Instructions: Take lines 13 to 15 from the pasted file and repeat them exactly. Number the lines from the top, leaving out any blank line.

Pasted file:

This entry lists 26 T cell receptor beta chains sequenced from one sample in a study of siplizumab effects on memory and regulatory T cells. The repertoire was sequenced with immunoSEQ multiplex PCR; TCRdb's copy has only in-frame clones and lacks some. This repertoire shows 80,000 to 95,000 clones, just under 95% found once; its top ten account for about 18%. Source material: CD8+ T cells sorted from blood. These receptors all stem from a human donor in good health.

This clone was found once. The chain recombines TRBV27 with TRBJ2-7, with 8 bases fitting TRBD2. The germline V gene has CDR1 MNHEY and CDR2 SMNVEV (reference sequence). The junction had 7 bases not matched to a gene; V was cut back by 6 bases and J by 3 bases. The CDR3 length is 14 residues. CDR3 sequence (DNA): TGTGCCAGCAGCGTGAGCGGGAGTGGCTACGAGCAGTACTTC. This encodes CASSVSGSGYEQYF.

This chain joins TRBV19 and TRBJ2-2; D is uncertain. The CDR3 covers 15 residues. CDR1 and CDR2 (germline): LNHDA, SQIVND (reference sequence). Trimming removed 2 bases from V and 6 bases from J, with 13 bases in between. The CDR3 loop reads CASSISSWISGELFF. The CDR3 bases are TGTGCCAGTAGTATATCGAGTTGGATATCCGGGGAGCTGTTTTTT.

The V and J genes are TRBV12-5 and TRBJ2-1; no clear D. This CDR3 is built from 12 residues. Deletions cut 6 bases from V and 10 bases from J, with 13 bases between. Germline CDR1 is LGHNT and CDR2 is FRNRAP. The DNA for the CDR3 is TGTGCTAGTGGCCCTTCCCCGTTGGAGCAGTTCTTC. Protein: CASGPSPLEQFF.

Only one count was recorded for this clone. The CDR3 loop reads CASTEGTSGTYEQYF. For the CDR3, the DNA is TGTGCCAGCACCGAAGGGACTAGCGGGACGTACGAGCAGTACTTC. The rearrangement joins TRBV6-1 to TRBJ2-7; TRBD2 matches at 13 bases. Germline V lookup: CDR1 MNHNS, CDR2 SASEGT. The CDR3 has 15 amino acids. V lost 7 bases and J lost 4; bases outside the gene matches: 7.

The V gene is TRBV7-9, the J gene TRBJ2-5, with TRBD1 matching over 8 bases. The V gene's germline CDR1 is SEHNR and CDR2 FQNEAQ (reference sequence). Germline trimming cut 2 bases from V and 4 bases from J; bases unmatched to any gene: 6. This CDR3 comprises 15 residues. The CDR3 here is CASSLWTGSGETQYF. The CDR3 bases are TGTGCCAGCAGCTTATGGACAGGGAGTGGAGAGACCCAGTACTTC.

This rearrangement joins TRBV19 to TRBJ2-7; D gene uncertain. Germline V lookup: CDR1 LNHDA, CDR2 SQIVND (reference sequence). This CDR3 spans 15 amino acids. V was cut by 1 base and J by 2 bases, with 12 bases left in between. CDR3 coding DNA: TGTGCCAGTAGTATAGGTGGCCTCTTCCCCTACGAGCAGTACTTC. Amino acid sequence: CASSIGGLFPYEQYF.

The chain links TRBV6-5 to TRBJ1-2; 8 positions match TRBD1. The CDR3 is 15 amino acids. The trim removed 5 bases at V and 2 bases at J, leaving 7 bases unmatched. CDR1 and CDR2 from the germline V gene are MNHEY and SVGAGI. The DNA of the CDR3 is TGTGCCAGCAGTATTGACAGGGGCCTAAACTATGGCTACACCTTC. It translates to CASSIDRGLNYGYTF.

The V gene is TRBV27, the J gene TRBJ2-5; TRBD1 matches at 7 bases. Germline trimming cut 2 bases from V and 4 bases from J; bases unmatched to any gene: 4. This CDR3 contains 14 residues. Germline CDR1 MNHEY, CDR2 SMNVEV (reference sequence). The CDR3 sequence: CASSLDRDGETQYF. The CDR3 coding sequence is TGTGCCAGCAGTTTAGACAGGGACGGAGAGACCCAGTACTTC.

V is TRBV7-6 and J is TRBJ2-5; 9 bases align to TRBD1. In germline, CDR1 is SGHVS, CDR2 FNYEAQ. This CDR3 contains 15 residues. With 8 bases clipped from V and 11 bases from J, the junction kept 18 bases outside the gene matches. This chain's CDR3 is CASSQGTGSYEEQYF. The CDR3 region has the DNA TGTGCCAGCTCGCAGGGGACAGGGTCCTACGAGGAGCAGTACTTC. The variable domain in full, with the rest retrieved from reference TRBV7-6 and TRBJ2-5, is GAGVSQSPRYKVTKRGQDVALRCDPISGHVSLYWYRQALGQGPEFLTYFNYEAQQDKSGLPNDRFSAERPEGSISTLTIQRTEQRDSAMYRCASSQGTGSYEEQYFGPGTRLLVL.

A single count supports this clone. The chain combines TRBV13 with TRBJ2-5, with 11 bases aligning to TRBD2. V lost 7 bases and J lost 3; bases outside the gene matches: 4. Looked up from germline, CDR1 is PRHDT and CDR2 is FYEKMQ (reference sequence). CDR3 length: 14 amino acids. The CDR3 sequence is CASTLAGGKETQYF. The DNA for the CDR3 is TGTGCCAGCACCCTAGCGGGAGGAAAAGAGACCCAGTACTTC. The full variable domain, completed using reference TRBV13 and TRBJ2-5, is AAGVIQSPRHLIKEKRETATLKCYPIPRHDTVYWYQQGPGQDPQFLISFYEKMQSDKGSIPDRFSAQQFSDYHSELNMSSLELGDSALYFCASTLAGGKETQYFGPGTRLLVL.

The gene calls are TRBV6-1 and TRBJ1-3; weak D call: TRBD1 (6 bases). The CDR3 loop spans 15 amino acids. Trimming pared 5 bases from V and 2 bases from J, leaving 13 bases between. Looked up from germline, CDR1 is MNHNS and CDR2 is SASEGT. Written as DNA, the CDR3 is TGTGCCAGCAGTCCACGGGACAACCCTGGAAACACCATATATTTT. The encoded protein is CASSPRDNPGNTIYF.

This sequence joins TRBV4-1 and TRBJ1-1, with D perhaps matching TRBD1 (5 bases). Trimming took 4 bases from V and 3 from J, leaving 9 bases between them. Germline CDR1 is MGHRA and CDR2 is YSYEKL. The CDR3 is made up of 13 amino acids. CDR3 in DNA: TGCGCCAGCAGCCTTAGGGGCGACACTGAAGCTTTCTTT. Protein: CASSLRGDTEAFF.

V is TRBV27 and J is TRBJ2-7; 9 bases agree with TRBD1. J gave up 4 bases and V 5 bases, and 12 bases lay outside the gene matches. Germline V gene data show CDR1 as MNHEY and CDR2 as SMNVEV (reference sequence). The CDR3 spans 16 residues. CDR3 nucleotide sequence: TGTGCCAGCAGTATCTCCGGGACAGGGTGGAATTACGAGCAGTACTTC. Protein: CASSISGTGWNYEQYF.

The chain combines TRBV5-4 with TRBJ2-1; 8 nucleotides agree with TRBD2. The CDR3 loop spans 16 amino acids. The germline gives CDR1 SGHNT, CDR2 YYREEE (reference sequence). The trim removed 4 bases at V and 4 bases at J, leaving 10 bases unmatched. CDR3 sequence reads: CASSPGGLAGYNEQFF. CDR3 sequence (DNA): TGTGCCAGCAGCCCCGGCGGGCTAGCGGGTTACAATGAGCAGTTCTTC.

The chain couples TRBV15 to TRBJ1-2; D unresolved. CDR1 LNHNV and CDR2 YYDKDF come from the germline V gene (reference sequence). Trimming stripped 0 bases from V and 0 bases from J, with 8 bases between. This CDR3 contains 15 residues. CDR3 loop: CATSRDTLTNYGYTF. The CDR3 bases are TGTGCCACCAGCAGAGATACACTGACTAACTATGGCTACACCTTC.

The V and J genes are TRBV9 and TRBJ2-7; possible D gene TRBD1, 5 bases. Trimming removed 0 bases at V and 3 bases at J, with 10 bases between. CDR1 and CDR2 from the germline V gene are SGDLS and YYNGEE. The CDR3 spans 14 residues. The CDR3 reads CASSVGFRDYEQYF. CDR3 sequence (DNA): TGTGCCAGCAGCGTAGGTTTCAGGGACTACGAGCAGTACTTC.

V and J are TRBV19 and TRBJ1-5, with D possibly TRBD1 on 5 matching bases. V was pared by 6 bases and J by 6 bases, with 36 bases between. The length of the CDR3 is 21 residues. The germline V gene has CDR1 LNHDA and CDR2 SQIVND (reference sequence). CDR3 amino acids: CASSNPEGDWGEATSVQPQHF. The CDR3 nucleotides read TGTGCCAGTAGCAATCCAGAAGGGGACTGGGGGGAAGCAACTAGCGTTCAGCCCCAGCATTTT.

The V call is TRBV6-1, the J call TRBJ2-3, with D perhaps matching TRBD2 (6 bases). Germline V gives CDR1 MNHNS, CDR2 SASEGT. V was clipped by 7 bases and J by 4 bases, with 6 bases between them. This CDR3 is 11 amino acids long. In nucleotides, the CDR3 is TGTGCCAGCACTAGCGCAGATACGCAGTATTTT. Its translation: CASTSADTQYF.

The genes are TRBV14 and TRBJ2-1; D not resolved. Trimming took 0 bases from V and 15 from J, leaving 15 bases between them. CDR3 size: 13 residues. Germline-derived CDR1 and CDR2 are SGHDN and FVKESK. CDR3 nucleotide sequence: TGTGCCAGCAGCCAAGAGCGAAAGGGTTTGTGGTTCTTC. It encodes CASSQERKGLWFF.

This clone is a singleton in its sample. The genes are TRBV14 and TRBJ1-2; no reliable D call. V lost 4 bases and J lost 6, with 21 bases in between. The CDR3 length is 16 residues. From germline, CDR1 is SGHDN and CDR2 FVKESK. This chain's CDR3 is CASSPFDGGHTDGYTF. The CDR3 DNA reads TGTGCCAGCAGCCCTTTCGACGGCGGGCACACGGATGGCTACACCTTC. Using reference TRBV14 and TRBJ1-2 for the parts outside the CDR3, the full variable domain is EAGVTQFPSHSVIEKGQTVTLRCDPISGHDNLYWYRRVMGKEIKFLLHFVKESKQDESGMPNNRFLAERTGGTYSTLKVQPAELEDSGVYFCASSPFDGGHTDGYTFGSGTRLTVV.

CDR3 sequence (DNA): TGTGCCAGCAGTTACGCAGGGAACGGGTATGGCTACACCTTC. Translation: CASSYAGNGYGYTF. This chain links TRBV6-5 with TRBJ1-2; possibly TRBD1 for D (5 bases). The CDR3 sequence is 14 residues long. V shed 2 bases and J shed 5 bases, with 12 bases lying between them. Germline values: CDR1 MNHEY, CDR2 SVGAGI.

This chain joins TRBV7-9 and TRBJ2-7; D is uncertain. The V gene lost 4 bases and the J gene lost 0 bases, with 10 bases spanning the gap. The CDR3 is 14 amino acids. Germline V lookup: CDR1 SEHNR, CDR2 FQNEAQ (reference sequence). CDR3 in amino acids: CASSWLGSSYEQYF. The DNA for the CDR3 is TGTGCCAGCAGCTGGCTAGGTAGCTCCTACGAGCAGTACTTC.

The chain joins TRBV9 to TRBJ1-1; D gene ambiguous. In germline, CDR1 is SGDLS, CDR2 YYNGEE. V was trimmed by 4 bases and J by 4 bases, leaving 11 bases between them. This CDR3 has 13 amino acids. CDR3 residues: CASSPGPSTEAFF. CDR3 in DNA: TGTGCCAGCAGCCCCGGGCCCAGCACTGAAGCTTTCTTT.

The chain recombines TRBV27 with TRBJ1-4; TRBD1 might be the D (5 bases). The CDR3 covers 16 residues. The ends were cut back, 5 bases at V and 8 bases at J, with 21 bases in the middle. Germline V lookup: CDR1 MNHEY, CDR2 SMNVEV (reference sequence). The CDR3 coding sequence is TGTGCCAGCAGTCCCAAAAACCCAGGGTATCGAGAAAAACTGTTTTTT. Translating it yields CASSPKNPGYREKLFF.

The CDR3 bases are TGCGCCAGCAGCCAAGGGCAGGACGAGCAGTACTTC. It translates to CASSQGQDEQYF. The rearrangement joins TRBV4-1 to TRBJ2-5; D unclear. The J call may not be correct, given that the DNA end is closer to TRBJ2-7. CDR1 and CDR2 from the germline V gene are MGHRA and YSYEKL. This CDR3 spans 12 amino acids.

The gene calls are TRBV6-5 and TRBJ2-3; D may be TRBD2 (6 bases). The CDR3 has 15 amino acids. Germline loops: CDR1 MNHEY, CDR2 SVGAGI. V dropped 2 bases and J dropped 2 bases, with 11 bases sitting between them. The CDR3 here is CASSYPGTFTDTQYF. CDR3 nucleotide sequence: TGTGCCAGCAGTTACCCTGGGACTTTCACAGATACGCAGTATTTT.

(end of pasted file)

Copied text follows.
This sequence joins TRBV4-1 and TRBJ1-1, with D perhaps matching TRBD1 (5 bases). Trimming took 4 bases from V and 3 from J, leaving 9 bases between them. Germline CDR1 is MGHRA and CDR2 is YSYEKL. The CDR3 is made up of 13 amino acids. CDR3 in DNA: TGCGCCAGCAGCCTTAGGGGCGACACTGAAGCTTTCTTT. Protein: CASSLRGDTEAFF.

V is TRBV27 and J is TRBJ2-7; 9 bases agree with TRBD1. J gave up 4 bases and V 5 bases, and 12 bases lay outside the gene matches. Germline V gene data show CDR1 as MNHEY and CDR2 as SMNVEV (reference sequence). The CDR3 spans 16 residues. CDR3 nucleotide sequence: TGTGCCAGCAGTATCTCCGGGACAGGGTGGAATTACGAGCAGTACTTC. Protein: CASSISGTGWNYEQYF.

The chain combines TRBV5-4 with TRBJ2-1; 8 nucleotides agree with TRBD2. The CDR3 loop spans 16 amino acids. The germline gives CDR1 SGHNT, CDR2 YYREEE (reference sequence). The trim removed 4 bases at V and 4 bases at J, leaving 10 bases unmatched. CDR3 sequence reads: CASSPGGLAGYNEQFF. CDR3 sequence (DNA): TGTGCCAGCAGCCCCGGCGGGCTAGCGGGTTACAATGAGCAGTTCTTC.